New law offers hope to cheated brokers

New York /
Dec.December 22, 2008 12:42 PM

At his very first closing, Brooklyn broker Luke Constantino was stunned when the seller’s lawyer told him and his co-broker that the deal would be dead unless they each shaved a point off their commissions. Both were green and accepted, but Constantino, who’s now at RE/MAX Metro in Brooklyn, vowed it would be the last time.

“She had no idea what to do and I didn’t know how to react; it was the blind leading the blind,” he said. “People pull this all the time when they see the costs pile up at the closing and they look at my commission and figure they can take me down a little. But every time they ask, I just smile and say ‘no’ and that’s it.”

He fully supports the state’s new commission escrow act, signed into law in August and taking effect January 1, which says that sellers who do not pay their commissions when the deed is transferred can be forced to deposit the contractually agreed-upon commission, taken from the proceeds of the residential sale, into an escrow account held by the county clerk. Brokers are then able to file a motion for a hearing before an arbitrator, an administrative law judge or the courts to retrieve the money.

The law does nothing to slow down the closing, since there is no ability to place a lien on the property, but it does keep the disputed commission under the care of the state. The new law only applies to sellers’ brokers.

Michael Gianaris, a state assemblyman from Queens, sponsored the bill after the Long Island Board of Realtors convinced him that the problem is endemic to the industry.

“Typically, at closing, the parties are negotiating the final remnants of a deal with all the different costs thrown in and it adds up to a lot of money, so they turn to the brokers and put the onus on them, in effect coercing them to take a lesser commission and claiming that no one will get paid unless they play along,” Gianaris said. “It’s not fair.”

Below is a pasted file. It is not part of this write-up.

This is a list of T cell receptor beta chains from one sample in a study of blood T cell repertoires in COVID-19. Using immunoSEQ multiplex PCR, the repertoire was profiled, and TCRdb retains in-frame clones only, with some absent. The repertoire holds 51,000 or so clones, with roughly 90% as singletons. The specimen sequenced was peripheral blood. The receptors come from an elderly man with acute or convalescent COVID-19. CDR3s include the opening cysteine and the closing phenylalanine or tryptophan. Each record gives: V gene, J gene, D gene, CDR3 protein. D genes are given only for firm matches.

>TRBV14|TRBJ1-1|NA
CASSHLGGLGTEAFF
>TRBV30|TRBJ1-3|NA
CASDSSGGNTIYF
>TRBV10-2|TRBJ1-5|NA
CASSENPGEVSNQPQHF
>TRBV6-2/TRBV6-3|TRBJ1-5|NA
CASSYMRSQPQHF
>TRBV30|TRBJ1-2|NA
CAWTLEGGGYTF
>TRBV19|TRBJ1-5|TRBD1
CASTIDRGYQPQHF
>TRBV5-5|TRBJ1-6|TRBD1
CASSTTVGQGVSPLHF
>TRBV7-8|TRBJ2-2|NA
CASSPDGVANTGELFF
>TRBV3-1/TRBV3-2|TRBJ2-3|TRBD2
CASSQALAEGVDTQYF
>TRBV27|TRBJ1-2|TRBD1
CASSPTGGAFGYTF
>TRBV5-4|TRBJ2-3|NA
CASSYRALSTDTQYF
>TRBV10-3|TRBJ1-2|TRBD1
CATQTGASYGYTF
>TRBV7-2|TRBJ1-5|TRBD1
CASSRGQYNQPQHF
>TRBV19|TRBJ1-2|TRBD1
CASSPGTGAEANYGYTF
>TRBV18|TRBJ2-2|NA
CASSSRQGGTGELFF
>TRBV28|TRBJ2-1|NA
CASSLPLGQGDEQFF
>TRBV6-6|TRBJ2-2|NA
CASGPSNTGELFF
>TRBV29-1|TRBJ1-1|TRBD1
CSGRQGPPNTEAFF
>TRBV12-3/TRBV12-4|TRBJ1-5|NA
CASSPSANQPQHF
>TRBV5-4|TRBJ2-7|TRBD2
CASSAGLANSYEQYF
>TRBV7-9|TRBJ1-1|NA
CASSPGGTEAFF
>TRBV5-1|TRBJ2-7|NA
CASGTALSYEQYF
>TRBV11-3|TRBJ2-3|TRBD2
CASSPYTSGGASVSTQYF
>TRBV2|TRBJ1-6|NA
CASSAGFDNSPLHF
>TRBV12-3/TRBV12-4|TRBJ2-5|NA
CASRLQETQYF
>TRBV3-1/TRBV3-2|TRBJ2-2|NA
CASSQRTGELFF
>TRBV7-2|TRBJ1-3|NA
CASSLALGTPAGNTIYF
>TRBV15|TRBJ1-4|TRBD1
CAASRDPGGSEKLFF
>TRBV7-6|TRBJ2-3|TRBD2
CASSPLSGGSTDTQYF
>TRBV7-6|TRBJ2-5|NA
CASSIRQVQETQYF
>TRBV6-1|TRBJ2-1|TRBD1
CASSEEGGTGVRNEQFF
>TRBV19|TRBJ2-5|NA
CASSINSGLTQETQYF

The bill has a long history. In 1982, the state allowed brokers to file an affidavit of entitlement to commission for completed brokerage services.  In some instances, this filing process led to payment by the seller, but the law lacked teeth and delinquent sellers got away with keeping all of part of the commission.

“Let’s say a seller moves to France or to Montana. If they don’t pay at the closing, you can forget about tracking the party down and getting payment,” said Steven Spinola, president of the Real Estate Board of New York, who helped shepherd the law’s passage. “Now, if you think something like that may happen to [a broker] between the time the broker earns his or her fee and the closing, the money stays within the jurisdiction and it’s much easier to collect.”

The law combats the related problem of a seller shortchanging the broker at the closing.

“Sometimes the seller hands the broker a check and says if you don’t like it, sue,” said Assemblyman Gianaris.

Faced with this take-it-or-leave it choice, brokers often factor in the cost of litigation and decide to accept lower commissions, said Linda Page, head of the New York State Association of Realtors.

Three years ago, a bill similar to the commission escrow act passed in the state Assembly and Senate, but then-Governor George Pataki vetoed it.

“It was a hard sell,” Assemblyman Gianaris said. “Entrenched interests opposed it.”

The New York State Association of Realtors identified the New York State Bar Association as being particularly skeptical of the new law. To add heft to its lobbying efforts, the state realtors association commissioned a survey that found 36 percent of brokers had lost out on a commission during their careers.

Often, the broker’s nemesis at a closing is the seller’s lawyer.

“They make $800 to $2,500 at a closing and they don’t understand that it normally takes an average of 125 working hours to sell a listing; these days it takes twice that,” Constantino, the Brooklyn broker, said.


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